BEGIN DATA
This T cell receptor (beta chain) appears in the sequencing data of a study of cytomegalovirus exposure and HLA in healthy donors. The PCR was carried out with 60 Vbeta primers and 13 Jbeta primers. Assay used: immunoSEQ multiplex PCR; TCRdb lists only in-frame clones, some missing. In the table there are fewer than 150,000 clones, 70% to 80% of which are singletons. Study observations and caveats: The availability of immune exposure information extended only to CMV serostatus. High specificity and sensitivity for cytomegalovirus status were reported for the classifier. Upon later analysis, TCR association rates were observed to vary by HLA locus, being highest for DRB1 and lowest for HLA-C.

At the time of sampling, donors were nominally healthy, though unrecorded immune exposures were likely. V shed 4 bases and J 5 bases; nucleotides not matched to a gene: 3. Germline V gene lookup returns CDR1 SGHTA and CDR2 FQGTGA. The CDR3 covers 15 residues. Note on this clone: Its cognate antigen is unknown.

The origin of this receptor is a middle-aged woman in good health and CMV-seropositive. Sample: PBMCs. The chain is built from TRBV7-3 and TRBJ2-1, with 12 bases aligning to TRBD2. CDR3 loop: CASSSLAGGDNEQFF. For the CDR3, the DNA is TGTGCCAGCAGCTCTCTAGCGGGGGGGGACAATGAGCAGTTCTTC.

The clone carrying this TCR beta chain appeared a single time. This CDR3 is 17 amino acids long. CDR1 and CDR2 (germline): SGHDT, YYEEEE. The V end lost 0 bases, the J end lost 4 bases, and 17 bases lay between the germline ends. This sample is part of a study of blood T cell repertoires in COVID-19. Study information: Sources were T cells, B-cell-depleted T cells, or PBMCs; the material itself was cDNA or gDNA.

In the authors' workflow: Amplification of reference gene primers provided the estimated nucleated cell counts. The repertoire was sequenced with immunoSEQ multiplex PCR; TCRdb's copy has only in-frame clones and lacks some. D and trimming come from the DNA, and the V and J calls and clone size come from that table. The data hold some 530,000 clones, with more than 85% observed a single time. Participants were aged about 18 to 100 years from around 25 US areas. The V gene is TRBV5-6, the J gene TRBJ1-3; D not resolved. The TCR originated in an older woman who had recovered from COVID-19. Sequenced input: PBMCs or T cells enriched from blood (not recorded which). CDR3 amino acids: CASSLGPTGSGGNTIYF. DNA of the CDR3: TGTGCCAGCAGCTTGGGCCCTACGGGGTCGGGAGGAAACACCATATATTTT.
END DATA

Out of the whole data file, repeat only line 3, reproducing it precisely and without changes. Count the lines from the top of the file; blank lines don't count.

The origin of this receptor is a middle-aged woman in good health and CMV-seropositive. Sample: PBMCs. The chain is built from TRBV7-3 and TRBJ2-1, with 12 bases aligning to TRBD2. CDR3 loop: CASSSLAGGDNEQFF. For the CDR3, the DNA is TGTGCCAGCAGCTCTCTAGCGGGGGGGGACAATGAGCAGTTCTTC.